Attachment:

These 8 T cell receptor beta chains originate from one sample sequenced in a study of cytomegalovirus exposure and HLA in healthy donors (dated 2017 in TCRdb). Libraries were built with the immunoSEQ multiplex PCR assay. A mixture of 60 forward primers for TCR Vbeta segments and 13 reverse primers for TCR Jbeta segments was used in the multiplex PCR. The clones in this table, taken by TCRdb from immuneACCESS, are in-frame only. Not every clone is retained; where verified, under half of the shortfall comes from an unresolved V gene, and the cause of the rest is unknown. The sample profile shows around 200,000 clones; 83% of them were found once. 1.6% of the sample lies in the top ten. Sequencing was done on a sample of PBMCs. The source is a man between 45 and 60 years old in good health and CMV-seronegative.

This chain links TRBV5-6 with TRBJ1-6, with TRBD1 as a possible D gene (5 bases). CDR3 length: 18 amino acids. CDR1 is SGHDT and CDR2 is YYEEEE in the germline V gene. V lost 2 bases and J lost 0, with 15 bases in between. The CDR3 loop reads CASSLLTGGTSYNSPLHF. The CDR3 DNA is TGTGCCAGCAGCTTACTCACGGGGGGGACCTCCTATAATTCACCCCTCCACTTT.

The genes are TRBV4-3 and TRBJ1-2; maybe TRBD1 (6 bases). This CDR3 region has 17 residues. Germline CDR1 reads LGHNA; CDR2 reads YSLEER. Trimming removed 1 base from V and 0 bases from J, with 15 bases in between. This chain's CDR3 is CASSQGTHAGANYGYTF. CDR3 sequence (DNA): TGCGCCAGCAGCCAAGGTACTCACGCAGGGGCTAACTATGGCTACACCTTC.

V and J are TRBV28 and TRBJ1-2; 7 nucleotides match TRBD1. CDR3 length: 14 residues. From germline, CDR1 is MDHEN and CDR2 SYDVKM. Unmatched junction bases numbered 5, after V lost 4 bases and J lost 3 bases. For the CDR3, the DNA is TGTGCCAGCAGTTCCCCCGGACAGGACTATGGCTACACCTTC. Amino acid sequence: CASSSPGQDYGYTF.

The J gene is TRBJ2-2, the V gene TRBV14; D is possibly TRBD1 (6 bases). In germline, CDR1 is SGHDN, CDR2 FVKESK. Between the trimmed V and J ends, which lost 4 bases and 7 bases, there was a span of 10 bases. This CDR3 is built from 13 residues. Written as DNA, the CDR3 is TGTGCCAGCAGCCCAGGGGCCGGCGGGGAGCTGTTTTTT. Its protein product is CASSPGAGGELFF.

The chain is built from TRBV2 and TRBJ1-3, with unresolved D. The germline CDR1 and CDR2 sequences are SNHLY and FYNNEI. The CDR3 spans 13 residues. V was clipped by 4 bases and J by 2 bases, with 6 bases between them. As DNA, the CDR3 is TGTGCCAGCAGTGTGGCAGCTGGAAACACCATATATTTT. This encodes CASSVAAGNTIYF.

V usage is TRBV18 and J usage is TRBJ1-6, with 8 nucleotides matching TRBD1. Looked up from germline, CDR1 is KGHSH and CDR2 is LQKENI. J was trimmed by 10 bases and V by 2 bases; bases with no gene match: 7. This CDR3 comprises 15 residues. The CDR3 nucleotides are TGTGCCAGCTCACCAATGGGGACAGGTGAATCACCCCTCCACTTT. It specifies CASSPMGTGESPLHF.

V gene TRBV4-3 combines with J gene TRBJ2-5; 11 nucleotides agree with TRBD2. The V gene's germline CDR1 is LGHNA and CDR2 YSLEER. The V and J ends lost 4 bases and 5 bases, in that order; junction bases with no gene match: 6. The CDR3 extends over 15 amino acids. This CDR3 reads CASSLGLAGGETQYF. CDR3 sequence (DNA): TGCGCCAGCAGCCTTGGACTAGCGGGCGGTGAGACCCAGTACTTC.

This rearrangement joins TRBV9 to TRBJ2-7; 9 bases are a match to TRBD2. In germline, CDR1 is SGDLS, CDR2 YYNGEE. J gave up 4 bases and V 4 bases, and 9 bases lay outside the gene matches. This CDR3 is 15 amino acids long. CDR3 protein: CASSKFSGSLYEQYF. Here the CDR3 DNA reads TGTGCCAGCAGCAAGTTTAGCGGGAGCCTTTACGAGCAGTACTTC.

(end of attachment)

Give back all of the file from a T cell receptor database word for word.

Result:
These 8 T cell receptor beta chains originate from one sample sequenced in a study of cytomegalovirus exposure and HLA in healthy donors (dated 2017 in TCRdb). Libraries were built with the immunoSEQ multiplex PCR assay. A mixture of 60 forward primers for TCR Vbeta segments and 13 reverse primers for TCR Jbeta segments was used in the multiplex PCR. The clones in this table, taken by TCRdb from immuneACCESS, are in-frame only. Not every clone is retained; where verified, under half of the shortfall comes from an unresolved V gene, and the cause of the rest is unknown. The sample profile shows around 200,000 clones; 83% of them were found once. 1.6% of the sample lies in the top ten. Sequencing was done on a sample of PBMCs. The source is a man between 45 and 60 years old in good health and CMV-seronegative.

This chain links TRBV5-6 with TRBJ1-6, with TRBD1 as a possible D gene (5 bases). CDR3 length: 18 amino acids. CDR1 is SGHDT and CDR2 is YYEEEE in the germline V gene. V lost 2 bases and J lost 0, with 15 bases in between. The CDR3 loop reads CASSLLTGGTSYNSPLHF. The CDR3 DNA is TGTGCCAGCAGCTTACTCACGGGGGGGACCTCCTATAATTCACCCCTCCACTTT.

The genes are TRBV4-3 and TRBJ1-2; maybe TRBD1 (6 bases). This CDR3 region has 17 residues. Germline CDR1 reads LGHNA; CDR2 reads YSLEER. Trimming removed 1 base from V and 0 bases from J, with 15 bases in between. This chain's CDR3 is CASSQGTHAGANYGYTF. CDR3 sequence (DNA): TGCGCCAGCAGCCAAGGTACTCACGCAGGGGCTAACTATGGCTACACCTTC.

V and J are TRBV28 and TRBJ1-2; 7 nucleotides match TRBD1. CDR3 length: 14 residues. From germline, CDR1 is MDHEN and CDR2 SYDVKM. Unmatched junction bases numbered 5, after V lost 4 bases and J lost 3 bases. For the CDR3, the DNA is TGTGCCAGCAGTTCCCCCGGACAGGACTATGGCTACACCTTC. Amino acid sequence: CASSSPGQDYGYTF.

The J gene is TRBJ2-2, the V gene TRBV14; D is possibly TRBD1 (6 bases). In germline, CDR1 is SGHDN, CDR2 FVKESK. Between the trimmed V and J ends, which lost 4 bases and 7 bases, there was a span of 10 bases. This CDR3 is built from 13 residues. Written as DNA, the CDR3 is TGTGCCAGCAGCCCAGGGGCCGGCGGGGAGCTGTTTTTT. Its protein product is CASSPGAGGELFF.

The chain is built from TRBV2 and TRBJ1-3, with unresolved D. The germline CDR1 and CDR2 sequences are SNHLY and FYNNEI. The CDR3 spans 13 residues. V was clipped by 4 bases and J by 2 bases, with 6 bases between them. As DNA, the CDR3 is TGTGCCAGCAGTGTGGCAGCTGGAAACACCATATATTTT. This encodes CASSVAAGNTIYF.

V usage is TRBV18 and J usage is TRBJ1-6, with 8 nucleotides matching TRBD1. Looked up from germline, CDR1 is KGHSH and CDR2 is LQKENI. J was trimmed by 10 bases and V by 2 bases; bases with no gene match: 7. This CDR3 comprises 15 residues. The CDR3 nucleotides are TGTGCCAGCTCACCAATGGGGACAGGTGAATCACCCCTCCACTTT. It specifies CASSPMGTGESPLHF.

V gene TRBV4-3 combines with J gene TRBJ2-5; 11 nucleotides agree with TRBD2. The V gene's germline CDR1 is LGHNA and CDR2 YSLEER. The V and J ends lost 4 bases and 5 bases, in that order; junction bases with no gene match: 6. The CDR3 extends over 15 amino acids. This CDR3 reads CASSLGLAGGETQYF. CDR3 sequence (DNA): TGCGCCAGCAGCCTTGGACTAGCGGGCGGTGAGACCCAGTACTTC.

This rearrangement joins TRBV9 to TRBJ2-7; 9 bases are a match to TRBD2. In germline, CDR1 is SGDLS, CDR2 YYNGEE. J gave up 4 bases and V 4 bases, and 9 bases lay outside the gene matches. This CDR3 is 15 amino acids long. CDR3 protein: CASSKFSGSLYEQYF. Here the CDR3 DNA reads TGTGCCAGCAGCAAGTTTAGCGGGAGCCTTTACGAGCAGTACTTC.